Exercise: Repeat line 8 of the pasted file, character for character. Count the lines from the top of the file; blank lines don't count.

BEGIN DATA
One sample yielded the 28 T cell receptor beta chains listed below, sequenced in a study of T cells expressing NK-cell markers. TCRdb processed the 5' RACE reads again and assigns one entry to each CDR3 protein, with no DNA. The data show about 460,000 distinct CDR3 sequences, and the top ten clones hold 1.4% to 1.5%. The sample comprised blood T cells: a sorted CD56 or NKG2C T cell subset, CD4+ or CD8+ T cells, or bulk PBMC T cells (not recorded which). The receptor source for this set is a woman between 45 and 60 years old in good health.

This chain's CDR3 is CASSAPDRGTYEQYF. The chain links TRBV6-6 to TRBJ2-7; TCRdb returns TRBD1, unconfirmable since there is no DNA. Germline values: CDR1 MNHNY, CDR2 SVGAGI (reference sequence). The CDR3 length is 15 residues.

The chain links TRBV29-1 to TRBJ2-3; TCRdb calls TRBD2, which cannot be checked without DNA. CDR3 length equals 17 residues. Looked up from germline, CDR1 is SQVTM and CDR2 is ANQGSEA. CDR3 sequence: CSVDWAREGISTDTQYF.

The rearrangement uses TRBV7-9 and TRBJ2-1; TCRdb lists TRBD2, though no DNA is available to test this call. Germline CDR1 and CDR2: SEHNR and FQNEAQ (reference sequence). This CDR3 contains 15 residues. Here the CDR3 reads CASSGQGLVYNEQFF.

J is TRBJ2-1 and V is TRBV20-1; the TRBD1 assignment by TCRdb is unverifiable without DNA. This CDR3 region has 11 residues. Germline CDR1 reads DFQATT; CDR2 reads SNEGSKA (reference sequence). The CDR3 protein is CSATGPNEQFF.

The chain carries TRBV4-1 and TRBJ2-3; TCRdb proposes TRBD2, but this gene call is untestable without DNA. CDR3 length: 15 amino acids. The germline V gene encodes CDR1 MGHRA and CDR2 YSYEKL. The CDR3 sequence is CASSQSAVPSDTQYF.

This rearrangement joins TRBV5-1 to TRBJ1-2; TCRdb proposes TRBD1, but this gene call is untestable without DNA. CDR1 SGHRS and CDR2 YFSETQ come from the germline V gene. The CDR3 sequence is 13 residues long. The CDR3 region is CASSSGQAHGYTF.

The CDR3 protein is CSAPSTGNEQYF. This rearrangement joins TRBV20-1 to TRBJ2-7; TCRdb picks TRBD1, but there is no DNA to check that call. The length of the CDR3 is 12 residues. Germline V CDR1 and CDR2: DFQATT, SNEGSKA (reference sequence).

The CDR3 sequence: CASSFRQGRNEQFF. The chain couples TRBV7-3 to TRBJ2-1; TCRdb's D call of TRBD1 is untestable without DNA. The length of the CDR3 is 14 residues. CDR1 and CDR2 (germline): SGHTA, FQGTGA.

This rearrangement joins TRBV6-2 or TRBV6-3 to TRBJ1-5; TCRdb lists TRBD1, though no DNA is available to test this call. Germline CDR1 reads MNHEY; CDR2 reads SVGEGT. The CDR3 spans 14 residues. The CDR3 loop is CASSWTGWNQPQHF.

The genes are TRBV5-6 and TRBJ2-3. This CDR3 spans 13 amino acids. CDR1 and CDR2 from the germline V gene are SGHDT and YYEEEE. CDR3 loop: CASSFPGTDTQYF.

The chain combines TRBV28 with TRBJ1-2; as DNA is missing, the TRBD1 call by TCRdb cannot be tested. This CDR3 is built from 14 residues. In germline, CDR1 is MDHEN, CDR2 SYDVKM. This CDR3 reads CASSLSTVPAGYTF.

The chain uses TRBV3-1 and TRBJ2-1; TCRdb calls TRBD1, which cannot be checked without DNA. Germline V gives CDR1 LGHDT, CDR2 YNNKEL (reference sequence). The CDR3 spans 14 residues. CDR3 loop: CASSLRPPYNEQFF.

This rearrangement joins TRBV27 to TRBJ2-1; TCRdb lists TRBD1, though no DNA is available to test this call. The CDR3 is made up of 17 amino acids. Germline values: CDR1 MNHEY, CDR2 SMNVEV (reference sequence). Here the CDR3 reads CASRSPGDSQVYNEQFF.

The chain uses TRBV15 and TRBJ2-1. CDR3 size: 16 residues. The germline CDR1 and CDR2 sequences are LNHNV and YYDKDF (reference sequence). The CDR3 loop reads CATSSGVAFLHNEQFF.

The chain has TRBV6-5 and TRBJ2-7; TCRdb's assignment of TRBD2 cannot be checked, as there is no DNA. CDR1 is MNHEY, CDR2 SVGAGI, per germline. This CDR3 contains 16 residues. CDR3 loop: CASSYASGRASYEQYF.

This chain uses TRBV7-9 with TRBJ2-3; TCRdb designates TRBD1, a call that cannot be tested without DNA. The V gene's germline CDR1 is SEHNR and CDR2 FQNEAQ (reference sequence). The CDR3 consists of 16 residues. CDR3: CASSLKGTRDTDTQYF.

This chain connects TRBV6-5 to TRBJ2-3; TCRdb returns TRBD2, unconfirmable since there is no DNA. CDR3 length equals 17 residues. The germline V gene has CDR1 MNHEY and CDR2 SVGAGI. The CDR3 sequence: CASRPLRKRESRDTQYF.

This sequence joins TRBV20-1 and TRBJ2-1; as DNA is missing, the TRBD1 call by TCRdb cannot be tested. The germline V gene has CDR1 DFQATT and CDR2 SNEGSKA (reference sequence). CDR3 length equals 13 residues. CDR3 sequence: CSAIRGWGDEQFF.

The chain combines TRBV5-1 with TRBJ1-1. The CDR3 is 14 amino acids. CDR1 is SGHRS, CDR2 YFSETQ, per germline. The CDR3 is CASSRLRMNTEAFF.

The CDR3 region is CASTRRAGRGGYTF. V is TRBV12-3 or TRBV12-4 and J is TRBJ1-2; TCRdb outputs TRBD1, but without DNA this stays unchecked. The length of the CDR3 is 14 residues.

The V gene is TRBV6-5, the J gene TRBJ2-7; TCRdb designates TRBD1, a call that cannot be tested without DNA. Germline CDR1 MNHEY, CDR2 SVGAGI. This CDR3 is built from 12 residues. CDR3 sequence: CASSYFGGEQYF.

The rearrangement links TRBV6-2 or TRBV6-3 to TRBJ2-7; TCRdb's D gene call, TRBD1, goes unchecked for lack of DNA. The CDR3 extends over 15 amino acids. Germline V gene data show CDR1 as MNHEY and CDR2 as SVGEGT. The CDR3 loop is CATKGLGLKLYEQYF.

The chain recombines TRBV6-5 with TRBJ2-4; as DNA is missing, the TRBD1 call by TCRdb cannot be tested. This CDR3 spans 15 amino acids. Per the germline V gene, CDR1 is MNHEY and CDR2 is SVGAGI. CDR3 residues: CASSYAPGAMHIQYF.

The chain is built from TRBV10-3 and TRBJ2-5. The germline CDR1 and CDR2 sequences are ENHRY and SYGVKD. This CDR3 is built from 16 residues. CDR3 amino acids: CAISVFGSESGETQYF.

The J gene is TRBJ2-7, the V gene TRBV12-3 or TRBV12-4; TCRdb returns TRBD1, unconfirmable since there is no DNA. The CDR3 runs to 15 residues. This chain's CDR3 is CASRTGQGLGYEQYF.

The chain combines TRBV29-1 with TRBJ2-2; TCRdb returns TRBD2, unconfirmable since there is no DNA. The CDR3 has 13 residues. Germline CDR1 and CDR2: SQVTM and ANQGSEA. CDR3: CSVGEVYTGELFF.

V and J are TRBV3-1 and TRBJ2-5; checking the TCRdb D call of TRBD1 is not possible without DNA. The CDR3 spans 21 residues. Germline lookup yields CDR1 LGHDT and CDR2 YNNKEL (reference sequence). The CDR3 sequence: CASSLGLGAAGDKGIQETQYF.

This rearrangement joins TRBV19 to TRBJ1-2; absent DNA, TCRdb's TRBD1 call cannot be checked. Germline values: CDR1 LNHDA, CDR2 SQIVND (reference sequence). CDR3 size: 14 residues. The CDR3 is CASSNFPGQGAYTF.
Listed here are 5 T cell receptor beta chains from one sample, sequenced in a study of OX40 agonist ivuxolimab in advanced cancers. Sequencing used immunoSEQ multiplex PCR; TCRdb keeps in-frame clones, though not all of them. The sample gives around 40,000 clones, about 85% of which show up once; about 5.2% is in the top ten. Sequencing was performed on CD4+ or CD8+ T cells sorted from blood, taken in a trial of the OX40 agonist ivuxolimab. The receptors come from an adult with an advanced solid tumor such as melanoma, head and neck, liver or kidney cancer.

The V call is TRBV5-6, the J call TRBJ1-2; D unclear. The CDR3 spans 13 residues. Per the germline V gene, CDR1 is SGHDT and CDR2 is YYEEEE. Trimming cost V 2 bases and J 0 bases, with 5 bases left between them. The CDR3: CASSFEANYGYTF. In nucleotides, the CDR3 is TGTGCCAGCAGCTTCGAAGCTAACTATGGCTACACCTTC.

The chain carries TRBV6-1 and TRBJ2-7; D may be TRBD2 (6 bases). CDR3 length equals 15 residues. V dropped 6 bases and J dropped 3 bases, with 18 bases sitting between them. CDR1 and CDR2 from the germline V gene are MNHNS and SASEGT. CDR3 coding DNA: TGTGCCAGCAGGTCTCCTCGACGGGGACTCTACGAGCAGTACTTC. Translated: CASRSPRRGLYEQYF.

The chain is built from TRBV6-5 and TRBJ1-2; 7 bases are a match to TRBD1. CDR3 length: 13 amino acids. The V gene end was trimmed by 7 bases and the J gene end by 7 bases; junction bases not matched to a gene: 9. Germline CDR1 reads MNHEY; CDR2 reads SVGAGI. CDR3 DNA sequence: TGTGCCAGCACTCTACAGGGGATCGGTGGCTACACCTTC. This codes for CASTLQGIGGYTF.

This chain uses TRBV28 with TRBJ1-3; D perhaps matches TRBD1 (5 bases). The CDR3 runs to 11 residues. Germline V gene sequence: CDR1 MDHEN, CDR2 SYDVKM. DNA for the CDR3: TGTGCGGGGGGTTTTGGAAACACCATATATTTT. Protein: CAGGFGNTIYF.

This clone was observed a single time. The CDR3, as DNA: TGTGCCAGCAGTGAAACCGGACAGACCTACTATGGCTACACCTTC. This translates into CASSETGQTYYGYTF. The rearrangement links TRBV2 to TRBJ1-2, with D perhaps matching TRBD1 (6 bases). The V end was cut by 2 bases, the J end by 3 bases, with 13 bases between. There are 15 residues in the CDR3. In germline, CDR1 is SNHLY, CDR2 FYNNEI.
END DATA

The CDR3 protein is CSAPSTGNEQYF. This rearrangement joins TRBV20-1 to TRBJ2-7; TCRdb picks TRBD1, but there is no DNA to check that call. The length of the CDR3 is 12 residues. Germline V CDR1 and CDR2: DFQATT, SNEGSKA (reference sequence).